What’s Causing That Pain in Your Neck (and What Can You Do About It)?
Neck pain is a common problem that may worsen as we get older. The good news is that it usually improves with simple measures.
Do you sometimes feel pain in your neck? If so, you’re in good company – about half of us will experience neck pain some time during our lifetimes.
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The good news is most neck pain is mild and will go away on its own or with simple treatment. It may be caused by a strained muscle or ligament, poor posture or repetitive stress.
As we get older, this may be made worse by, or worsen, underlying degenerative changes.
The top portion of your spine (called the cervical spine), along with supporting structures, makes up the neck. The spine is a stack of bones (vertebrae) separated by cushioning disks made of cartilage. A hollow column running through the middle contains the spinal cord. Small joints behind each vertebra called facet joints connect each vertebral body to the vertebrae above and below.
The vertebrae are connected by ligaments and supported by muscles. At each level of the spine, nerves leave the spinal cord through openings. From the cervical spine, they extend to the arms.
Over time, degenerative changes happen to these neck structures in just about everyone. The disks between vertebrae can become thinner. The facet joints can develop osteoarthritis, meaning the cartilage covering the ends of the bones at the joints wears down. Bone spurs can form at the edges of the vertebrae and ligaments can thicken.
These changes will be visible on an X-ray, “but just because we can see them doesn’t mean people feel them,” Dr. DeMicco says.
These changes don’t always cause symptoms, but sometimes they do. In addition, an injury or added stress from poor posture or strains can make you more likely to have symptoms than before you had these degenerative changes. This means it’s especially important to do the things that will reduce stress on the neck.
Your 10- to 12-pound head is meant to be aligned straight over the top of the cervical spine. Habitually tilting your head forward can put stress on the ligaments, tendons and muscles.
You may not even be aware you are doing this. When you drive, is your head back against the headrest? Or are you hunched forward? When you work at a computer, is your head leaning forward to look at the monitor?
What about using a device, such as a smartphone, tablet or e-reader? Look around and you’ll notice lots of people bending their heads forward as they interact with their devices. This leads to “text neck,” a repetitive strain injury.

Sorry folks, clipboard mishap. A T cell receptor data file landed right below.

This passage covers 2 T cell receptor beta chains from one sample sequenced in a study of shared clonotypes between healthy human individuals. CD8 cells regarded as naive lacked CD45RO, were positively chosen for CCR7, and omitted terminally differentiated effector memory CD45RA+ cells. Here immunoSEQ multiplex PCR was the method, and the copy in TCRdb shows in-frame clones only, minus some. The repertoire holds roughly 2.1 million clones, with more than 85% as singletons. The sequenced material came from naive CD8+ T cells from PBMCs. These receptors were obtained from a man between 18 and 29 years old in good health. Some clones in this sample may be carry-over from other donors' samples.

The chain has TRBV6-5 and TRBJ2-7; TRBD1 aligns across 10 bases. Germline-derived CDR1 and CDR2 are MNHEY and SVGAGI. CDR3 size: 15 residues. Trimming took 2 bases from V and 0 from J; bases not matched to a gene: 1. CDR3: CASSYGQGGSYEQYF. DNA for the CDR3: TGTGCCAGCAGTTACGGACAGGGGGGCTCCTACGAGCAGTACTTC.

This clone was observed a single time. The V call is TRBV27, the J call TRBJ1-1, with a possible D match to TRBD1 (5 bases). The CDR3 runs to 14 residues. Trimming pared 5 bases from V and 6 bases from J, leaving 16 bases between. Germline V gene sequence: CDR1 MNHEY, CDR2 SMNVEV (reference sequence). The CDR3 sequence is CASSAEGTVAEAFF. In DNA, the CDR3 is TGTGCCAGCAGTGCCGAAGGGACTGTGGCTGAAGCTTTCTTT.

You can also get a neck strain from holding your head in an unnatural position for a long period of time or sleeping with your head in a bad position.
Sometimes neck pain isn’t coming from the soft tissues, but rather from the joints. Osteoarthritis in the facet joints of the cervical spine is similar to osteoarthritis in other joints. It may cause pain and stiffness.
“Neck stiffness may last for a few minutes after getting out of bed in the morning, and it usually is relieved with motion or by taking a hot shower,” Dr. DeMicco says. You may not feel too much pain during the day, but by the end of the day the symptoms may return.
Some of the degenerative changes in the cervical spine may cause nerves to be pinched. If this happens, symptoms will be felt in the arms more than the neck. Typically, there will be numbness and tingling, along with pain, which can progress to muscle weakness.
“If you have pain that shoots into your bicep, down your forearm and into your fingers, we know it’s coming from an irritation of a nerve in the neck,” Dr. DeMicco explains.
A nerve can get squeezed from spinal stenosis or a herniated disk. Spinal stenosis develops from the accumulation of degenerative changes over time. Bone spurs, thickened ligaments and osteoarthritis can cause openings where nerves leave the spinal column to narrow. This may pinch a nerve.
A herniated disk can occur when the tough outer layer of the disk starts to deteriorate. A weak spot can allow part of the soft inner portion to leak out and press on nearby nerves.
Most neck pain is relieved with measures such as rest, heat or ice and improving posture. While a short period of rest can help, it’s important to maintain normal activities as much as possible.
For people younger than 65, Dr. DeMicco might recommend non-steroidal anti-inflammatory drugs (NSAIDs), such as ibuprofen (Advil, Motrin) or naproxen (Aleve). For those over 65, for whom side effects of NSAIDs may be greater, he suggests trying acetaminophen (Tylenol) first. A muscle relaxant, such as cyclobenzaprine (Flexeril) may also help.
“For exercise, I tell patients they need to stretch the muscles that are too tight and strengthen the muscles that are weak,” says Dr. DeMicco. This will also help prevent future problems.
“The best type of exercise is the one you’re going to do, whether it’s yoga, Pilates, swimming or something else,” he says.
Most people improve within 10 to 14 days. If three or four weeks go by and you’re still having pain, see your doctor. The doctor may recommend physical therapy or spinal manipulation to help restore range of motion and improve function.
A tight knot of muscle fiber, called a trigger point, may be treated with an injection of anesthetic (such as lidocaine) if other measures, such as massage, heat or ice and exercise, haven’t worked. Surgery is rarely needed for neck pain.
If pain continues beyond six weeks, your physician may consider imaging studies to identify structural problems or to rule out less common but more serious causes of symptoms, such as a tumor or infection.
This article originally appeared in Cleveland Clinic Arthritis Advisor.